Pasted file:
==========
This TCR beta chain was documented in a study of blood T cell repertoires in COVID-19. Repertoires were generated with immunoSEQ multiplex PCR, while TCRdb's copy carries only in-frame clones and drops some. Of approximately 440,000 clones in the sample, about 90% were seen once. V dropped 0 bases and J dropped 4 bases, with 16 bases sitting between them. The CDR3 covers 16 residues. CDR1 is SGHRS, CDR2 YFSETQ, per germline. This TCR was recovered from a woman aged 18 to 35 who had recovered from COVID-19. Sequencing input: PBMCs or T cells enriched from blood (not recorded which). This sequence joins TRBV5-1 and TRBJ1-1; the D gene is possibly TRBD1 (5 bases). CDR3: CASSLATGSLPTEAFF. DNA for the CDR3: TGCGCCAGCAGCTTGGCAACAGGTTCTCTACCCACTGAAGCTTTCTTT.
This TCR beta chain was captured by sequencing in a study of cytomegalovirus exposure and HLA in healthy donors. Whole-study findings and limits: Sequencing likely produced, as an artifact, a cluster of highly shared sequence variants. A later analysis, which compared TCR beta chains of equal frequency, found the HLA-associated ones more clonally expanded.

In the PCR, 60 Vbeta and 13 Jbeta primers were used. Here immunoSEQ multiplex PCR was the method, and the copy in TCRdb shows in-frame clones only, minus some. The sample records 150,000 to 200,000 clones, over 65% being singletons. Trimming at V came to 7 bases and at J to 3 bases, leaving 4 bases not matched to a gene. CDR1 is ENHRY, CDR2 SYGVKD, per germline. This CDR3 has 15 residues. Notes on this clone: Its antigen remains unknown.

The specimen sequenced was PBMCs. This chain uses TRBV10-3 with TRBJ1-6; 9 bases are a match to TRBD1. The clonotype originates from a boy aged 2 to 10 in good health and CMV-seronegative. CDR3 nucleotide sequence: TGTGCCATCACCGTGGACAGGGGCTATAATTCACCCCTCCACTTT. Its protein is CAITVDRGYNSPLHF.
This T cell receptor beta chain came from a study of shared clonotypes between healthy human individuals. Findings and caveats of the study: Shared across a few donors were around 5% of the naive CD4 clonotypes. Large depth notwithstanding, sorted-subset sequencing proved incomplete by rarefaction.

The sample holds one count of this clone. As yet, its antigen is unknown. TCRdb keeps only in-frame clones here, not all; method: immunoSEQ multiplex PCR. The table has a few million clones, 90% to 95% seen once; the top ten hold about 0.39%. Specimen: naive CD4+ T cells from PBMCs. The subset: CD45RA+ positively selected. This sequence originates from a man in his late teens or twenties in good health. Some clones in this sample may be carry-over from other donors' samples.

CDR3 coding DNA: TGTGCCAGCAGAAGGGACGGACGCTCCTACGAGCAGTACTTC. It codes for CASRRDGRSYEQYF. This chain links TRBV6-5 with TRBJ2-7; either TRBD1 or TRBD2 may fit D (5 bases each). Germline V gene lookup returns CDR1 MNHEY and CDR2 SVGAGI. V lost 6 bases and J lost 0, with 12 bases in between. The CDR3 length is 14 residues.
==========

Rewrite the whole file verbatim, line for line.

This TCR beta chain was documented in a study of blood T cell repertoires in COVID-19. Repertoires were generated with immunoSEQ multiplex PCR, while TCRdb's copy carries only in-frame clones and drops some. Of approximately 440,000 clones in the sample, about 90% were seen once. V dropped 0 bases and J dropped 4 bases, with 16 bases sitting between them. The CDR3 covers 16 residues. CDR1 is SGHRS, CDR2 YFSETQ, per germline. This TCR was recovered from a woman aged 18 to 35 who had recovered from COVID-19. Sequencing input: PBMCs or T cells enriched from blood (not recorded which). This sequence joins TRBV5-1 and TRBJ1-1; the D gene is possibly TRBD1 (5 bases). CDR3: CASSLATGSLPTEAFF. DNA for the CDR3: TGCGCCAGCAGCTTGGCAACAGGTTCTCTACCCACTGAAGCTTTCTTT.
This TCR beta chain was captured by sequencing in a study of cytomegalovirus exposure and HLA in healthy donors. Whole-study findings and limits: Sequencing likely produced, as an artifact, a cluster of highly shared sequence variants. A later analysis, which compared TCR beta chains of equal frequency, found the HLA-associated ones more clonally expanded.

In the PCR, 60 Vbeta and 13 Jbeta primers were used. Here immunoSEQ multiplex PCR was the method, and the copy in TCRdb shows in-frame clones only, minus some. The sample records 150,000 to 200,000 clones, over 65% being singletons. Trimming at V came to 7 bases and at J to 3 bases, leaving 4 bases not matched to a gene. CDR1 is ENHRY, CDR2 SYGVKD, per germline. This CDR3 has 15 residues. Notes on this clone: Its antigen remains unknown.

The specimen sequenced was PBMCs. This chain uses TRBV10-3 with TRBJ1-6; 9 bases are a match to TRBD1. The clonotype originates from a boy aged 2 to 10 in good health and CMV-seronegative. CDR3 nucleotide sequence: TGTGCCATCACCGTGGACAGGGGCTATAATTCACCCCTCCACTTT. Its protein is CAITVDRGYNSPLHF.
This T cell receptor beta chain came from a study of shared clonotypes between healthy human individuals. Findings and caveats of the study: Shared across a few donors were around 5% of the naive CD4 clonotypes. Large depth notwithstanding, sorted-subset sequencing proved incomplete by rarefaction.

The sample holds one count of this clone. As yet, its antigen is unknown. TCRdb keeps only in-frame clones here, not all; method: immunoSEQ multiplex PCR. The table has a few million clones, 90% to 95% seen once; the top ten hold about 0.39%. Specimen: naive CD4+ T cells from PBMCs. The subset: CD45RA+ positively selected. This sequence originates from a man in his late teens or twenties in good health. Some clones in this sample may be carry-over from other donors' samples.

CDR3 coding DNA: TGTGCCAGCAGAAGGGACGGACGCTCCTACGAGCAGTACTTC. It codes for CASRRDGRSYEQYF. This chain links TRBV6-5 with TRBJ2-7; either TRBD1 or TRBD2 may fit D (5 bases each). Germline V gene lookup returns CDR1 MNHEY and CDR2 SVGAGI. V lost 6 bases and J lost 0, with 12 bases in between. The CDR3 length is 14 residues.